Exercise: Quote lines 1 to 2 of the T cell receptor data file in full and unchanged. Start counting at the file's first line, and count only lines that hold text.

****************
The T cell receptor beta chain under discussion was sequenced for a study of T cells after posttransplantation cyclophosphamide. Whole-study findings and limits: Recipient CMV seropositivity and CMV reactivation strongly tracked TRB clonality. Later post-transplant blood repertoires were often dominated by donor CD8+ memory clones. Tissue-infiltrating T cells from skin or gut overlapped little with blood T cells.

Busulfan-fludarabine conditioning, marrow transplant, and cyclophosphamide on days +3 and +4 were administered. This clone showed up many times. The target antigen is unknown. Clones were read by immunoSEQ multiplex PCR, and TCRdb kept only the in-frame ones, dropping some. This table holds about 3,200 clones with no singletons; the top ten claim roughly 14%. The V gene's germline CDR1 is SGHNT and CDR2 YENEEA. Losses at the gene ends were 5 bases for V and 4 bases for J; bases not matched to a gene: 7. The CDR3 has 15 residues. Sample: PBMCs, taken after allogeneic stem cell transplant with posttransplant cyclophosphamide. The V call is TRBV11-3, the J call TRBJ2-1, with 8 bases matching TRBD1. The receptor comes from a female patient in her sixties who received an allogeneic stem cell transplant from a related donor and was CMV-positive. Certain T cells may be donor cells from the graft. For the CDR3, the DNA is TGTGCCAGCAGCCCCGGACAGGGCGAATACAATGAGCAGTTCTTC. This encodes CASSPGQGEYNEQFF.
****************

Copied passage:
The T cell receptor beta chain under discussion was sequenced for a study of T cells after posttransplantation cyclophosphamide. Whole-study findings and limits: Recipient CMV seropositivity and CMV reactivation strongly tracked TRB clonality. Later post-transplant blood repertoires were often dominated by donor CD8+ memory clones. Tissue-infiltrating T cells from skin or gut overlapped little with blood T cells.

Busulfan-fludarabine conditioning, marrow transplant, and cyclophosphamide on days +3 and +4 were administered. This clone showed up many times. The target antigen is unknown. Clones were read by immunoSEQ multiplex PCR, and TCRdb kept only the in-frame ones, dropping some. This table holds about 3,200 clones with no singletons; the top ten claim roughly 14%. The V gene's germline CDR1 is SGHNT and CDR2 YENEEA. Losses at the gene ends were 5 bases for V and 4 bases for J; bases not matched to a gene: 7. The CDR3 has 15 residues. Sample: PBMCs, taken after allogeneic stem cell transplant with posttransplant cyclophosphamide. The V call is TRBV11-3, the J call TRBJ2-1, with 8 bases matching TRBD1. The receptor comes from a female patient in her sixties who received an allogeneic stem cell transplant from a related donor and was CMV-positive. Certain T cells may be donor cells from the graft. For the CDR3, the DNA is TGTGCCAGCAGCCCCGGACAGGGCGAATACAATGAGCAGTTCTTC. This encodes CASSPGQGEYNEQFF.